As of today, there are 61 responses which make for fascinating reading on how science has corrected itself and our views of nature.
The contributors include Neil Shubin, Garrett Lisi, Peter Schwartz, David Deutsch, Haim Harari, Alun Anderson, Irene Pepperberg, John Holland, Derek Lowe, Charles Simonyi, Nathan Myhrvold, Lawrence Krauss, Steven Strogatz, Cesar Hidalgo, Eric Topol, Christian Keysers, Simona Morini, Ross Anderson, James Croak, Rob Kurzban, Lewis Wolpert, Howard Gardner, Ed Regis, Robert Trivers, Frank Tipler, Joan Chaio, Jeremy Bernstein, Matthew Ritchie, Clay Shirky, Roger Schank, Gary Klein, Gregory Cochran, Eric Weinstein , Geoffrey Carr, James O’Donnell, Lane Greene, Jonathan Haidt, Juan Enriquez, Scott Atran, Rupert Sheldrake, Emanuel Derman, Charles Seife, Milford H. Wolpoff, Robert Shapiro, Judith Harris, Jordan Pollack, Sue Blackmore, Nicholas G. Carr, Lee Smolin, Marti Hearst, Gino Segre, Carl Zimmer, Gregory Paul, Alison Gopnik, George Dyson, Mark Pagel, Timothy Taylor, David Berreby, Zenon Pylyshyn, Michael Shermer, and George Lakoff.
Topics (with comments on both bad and correct science or beliefs) include: plate tectonics, cosmic inflation, prions, quantum entanglement, the force of gravity, the great chain of being, bird intelligence, the four humours of human physiology, luminiferous aether, bad air disease theory, Peripatetic Mechanics of Aristotle, stress theory of ulcers, intelligent design/creationism, the age of the Earth, cell regeneration, spontaneous generation of life, vitalism, unifunctional components of the brain, security by obscurity, whales as fishes, group selection, unilinear cultural evolution, static universe, Lamarckism, nature/nurture, the existence of a vacuum, the human brain vs. the heart, and more…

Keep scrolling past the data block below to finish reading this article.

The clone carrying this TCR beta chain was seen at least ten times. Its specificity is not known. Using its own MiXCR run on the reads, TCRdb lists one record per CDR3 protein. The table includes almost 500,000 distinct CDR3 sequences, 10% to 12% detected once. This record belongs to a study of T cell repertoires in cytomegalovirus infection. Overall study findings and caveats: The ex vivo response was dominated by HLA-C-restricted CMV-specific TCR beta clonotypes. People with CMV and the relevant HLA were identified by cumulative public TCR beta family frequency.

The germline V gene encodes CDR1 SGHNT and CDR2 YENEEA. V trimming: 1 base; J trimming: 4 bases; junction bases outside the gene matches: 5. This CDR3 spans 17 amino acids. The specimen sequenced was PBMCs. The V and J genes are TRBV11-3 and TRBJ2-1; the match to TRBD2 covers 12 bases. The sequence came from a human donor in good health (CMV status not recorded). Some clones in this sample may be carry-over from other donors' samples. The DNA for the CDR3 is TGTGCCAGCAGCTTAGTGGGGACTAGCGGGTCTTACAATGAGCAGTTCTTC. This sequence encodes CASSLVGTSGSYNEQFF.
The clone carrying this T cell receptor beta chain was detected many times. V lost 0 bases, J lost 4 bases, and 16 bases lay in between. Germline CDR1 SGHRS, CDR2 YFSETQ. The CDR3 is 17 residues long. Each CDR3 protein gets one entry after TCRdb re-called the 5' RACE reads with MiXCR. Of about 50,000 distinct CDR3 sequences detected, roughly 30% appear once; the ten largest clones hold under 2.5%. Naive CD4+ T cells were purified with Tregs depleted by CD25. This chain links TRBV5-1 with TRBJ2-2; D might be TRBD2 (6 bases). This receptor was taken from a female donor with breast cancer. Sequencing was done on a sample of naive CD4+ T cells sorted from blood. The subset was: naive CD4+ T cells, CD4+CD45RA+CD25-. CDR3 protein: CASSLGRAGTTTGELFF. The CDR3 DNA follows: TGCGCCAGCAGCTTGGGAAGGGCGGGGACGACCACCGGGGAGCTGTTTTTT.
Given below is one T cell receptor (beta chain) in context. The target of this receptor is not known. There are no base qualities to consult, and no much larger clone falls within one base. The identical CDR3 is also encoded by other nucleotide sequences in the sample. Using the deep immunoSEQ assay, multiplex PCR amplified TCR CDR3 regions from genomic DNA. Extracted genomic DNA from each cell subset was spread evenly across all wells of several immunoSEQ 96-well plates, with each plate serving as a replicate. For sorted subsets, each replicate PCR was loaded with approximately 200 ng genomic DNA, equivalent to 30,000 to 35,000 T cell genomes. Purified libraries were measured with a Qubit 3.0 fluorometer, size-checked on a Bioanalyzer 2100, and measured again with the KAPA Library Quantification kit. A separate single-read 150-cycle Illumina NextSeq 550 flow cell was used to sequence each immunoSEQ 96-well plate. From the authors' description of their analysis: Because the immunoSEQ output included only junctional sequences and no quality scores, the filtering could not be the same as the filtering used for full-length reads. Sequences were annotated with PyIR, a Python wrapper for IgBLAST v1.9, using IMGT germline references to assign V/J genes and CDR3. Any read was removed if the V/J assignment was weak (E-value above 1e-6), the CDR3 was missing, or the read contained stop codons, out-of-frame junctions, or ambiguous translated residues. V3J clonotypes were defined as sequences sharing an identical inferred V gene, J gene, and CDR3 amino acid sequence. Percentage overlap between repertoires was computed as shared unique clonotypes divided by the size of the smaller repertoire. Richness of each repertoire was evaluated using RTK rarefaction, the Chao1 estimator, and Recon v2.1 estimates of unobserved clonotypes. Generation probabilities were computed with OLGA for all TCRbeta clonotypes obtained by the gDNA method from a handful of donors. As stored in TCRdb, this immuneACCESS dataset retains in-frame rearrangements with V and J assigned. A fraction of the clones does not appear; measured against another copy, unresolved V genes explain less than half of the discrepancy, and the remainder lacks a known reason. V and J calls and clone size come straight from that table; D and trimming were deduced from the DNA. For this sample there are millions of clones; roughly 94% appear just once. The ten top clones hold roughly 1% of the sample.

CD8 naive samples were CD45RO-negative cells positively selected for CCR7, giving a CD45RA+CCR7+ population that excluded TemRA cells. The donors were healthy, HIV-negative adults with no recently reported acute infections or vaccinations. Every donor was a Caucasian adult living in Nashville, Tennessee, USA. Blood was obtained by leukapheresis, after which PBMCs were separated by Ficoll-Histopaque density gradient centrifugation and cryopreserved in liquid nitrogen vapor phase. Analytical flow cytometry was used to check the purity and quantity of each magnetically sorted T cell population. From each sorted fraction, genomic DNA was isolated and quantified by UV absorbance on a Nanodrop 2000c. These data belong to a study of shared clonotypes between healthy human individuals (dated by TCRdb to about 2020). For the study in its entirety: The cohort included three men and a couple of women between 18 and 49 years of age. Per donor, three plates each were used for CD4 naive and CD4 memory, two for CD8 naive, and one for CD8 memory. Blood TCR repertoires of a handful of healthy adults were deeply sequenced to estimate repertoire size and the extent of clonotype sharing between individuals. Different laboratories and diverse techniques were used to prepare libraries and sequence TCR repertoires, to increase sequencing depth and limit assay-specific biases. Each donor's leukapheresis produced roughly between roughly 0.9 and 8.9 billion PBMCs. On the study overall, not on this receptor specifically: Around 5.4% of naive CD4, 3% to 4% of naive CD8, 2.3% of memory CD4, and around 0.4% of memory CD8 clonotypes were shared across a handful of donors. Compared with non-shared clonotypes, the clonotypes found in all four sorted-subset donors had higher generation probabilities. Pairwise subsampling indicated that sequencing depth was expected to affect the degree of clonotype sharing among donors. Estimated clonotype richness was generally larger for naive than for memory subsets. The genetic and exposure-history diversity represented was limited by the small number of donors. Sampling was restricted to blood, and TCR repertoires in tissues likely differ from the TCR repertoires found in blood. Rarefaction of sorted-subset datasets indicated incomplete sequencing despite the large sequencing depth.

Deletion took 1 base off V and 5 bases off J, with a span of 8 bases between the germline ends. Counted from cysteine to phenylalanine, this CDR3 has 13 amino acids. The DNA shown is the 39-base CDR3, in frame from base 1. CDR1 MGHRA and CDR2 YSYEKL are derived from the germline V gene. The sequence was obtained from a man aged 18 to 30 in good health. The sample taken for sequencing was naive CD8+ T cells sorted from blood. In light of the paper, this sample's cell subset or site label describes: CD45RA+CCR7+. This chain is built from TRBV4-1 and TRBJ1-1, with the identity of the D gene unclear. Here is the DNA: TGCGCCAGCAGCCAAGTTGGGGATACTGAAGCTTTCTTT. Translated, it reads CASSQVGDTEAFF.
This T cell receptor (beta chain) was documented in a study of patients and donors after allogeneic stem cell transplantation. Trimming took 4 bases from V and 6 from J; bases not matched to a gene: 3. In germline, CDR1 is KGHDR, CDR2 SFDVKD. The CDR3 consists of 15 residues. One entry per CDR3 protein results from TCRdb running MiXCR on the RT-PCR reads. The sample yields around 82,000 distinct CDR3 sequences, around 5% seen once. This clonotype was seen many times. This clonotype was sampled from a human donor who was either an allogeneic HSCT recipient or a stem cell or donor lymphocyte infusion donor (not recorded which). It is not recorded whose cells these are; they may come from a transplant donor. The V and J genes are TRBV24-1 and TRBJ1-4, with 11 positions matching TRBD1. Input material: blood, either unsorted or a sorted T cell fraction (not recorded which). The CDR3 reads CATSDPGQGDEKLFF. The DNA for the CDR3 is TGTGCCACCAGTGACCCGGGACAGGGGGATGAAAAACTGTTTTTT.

Bonus: Thaler on his field Behavioural Economics:
io9 has another futuristic artist impression of a colony on a similar planet.
The Lick-Carnegie Exoplanet Survey: A 3.1 M_Earth Planet in the Habitable Zone of the Nearby M3V Star Gliese 581
Steven S. Vogt, R. Paul Butler, Eugenio J. Rivera, Nader Haghighipour, Gregory W. Henry, Michael H. Williamson
A video by NASA TV:
Update 20101012: Recently Discovered Habitable World May Not Exist
Update 20110516: First habitable exoplanet? Climate simulation reveals new candidate that could support Earth-like life (Gliese 581d)
Astronomer Dimitar Sasselov and his colleagues search for Earth-like planets that may, someday, help us answer centuries-old questions about the origin and existence of biological life elsewhere (and on Earth). How many such planets have they found already? Several hundreds.